Decades later, such an oppressive system of land ownership might have weathered down somewhat, but old habits die hard. The central character in Daniyal Mueenuddin's interconnected set of short stories is K. K. Harouni, an aging landlord who owns large parcels of land—all in the Punjab district of Pakistan. This is extremely fertile land; the river Indus flows through what is considered the prime wheat belt of the subcontinent. Each story in the collection (some of which have been published in the New Yorker before) has some direct or tangential connection to Harouni. In many instances, relationships between him and the servants are described. Even in cases where Harouni does not feature directly, his broad influence is felt sharply.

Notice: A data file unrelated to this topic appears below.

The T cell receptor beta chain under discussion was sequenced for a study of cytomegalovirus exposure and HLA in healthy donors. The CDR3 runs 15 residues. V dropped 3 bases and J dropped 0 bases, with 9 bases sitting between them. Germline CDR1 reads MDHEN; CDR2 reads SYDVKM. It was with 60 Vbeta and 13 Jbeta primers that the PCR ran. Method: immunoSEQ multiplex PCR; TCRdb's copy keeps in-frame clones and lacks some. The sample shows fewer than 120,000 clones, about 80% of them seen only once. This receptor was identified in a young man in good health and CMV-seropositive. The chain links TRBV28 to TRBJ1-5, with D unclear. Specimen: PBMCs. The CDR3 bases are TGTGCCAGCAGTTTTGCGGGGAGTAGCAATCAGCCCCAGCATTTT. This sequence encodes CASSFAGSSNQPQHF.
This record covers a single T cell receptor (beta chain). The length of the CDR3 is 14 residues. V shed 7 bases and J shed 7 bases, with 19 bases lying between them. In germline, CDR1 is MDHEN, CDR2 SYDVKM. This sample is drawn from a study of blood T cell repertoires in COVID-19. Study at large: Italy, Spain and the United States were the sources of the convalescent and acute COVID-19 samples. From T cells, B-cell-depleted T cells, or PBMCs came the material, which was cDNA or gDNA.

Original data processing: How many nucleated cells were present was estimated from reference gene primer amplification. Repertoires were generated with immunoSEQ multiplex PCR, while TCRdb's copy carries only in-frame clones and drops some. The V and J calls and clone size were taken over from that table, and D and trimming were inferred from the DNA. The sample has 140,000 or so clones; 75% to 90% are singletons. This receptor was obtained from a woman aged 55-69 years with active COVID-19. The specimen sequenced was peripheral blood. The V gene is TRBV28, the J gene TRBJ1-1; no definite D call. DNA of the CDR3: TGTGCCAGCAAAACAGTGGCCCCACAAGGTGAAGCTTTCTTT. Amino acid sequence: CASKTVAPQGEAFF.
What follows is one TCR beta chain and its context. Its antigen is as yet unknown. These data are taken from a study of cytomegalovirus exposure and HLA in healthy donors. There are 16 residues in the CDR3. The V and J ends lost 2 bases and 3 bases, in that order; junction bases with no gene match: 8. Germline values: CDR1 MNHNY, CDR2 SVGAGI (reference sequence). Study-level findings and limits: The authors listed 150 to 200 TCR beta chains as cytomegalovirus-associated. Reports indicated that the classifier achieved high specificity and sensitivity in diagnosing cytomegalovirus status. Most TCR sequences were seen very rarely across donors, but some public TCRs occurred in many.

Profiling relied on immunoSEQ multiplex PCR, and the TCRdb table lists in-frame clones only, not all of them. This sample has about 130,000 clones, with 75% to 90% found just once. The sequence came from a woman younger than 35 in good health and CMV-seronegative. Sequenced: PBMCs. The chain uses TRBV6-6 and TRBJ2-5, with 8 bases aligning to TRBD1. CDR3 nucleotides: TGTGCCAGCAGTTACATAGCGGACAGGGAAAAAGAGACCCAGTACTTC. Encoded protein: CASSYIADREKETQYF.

Mueenuddin is an expert at chronicling these class differences not by sweeping narrative but by the slightest of gestures that pass between his stories' characters. Even among the many servants that each landlord has, there are subtle differences in status and position and each one knows and asserts this position constantly. In the title story, for example, Husna who once worked for Harouni's first wife, comes to see him, seeking a job. “[Harouni's] butler, knowing that Husna served the old Begum Harouni in an indefinite capacity, somewhere between maidservant and companion, did not seat her in the living room,” Mueenuddin writes, “Instead he put her in the office of the secretary, who every afternoon took down in shorthand a few pages of Mr. Harouni's memoirs, cautiously titled Perhaps This Happened.” Just this small act speaks volumes about the hierarchy of class and status in countries like Pakistan.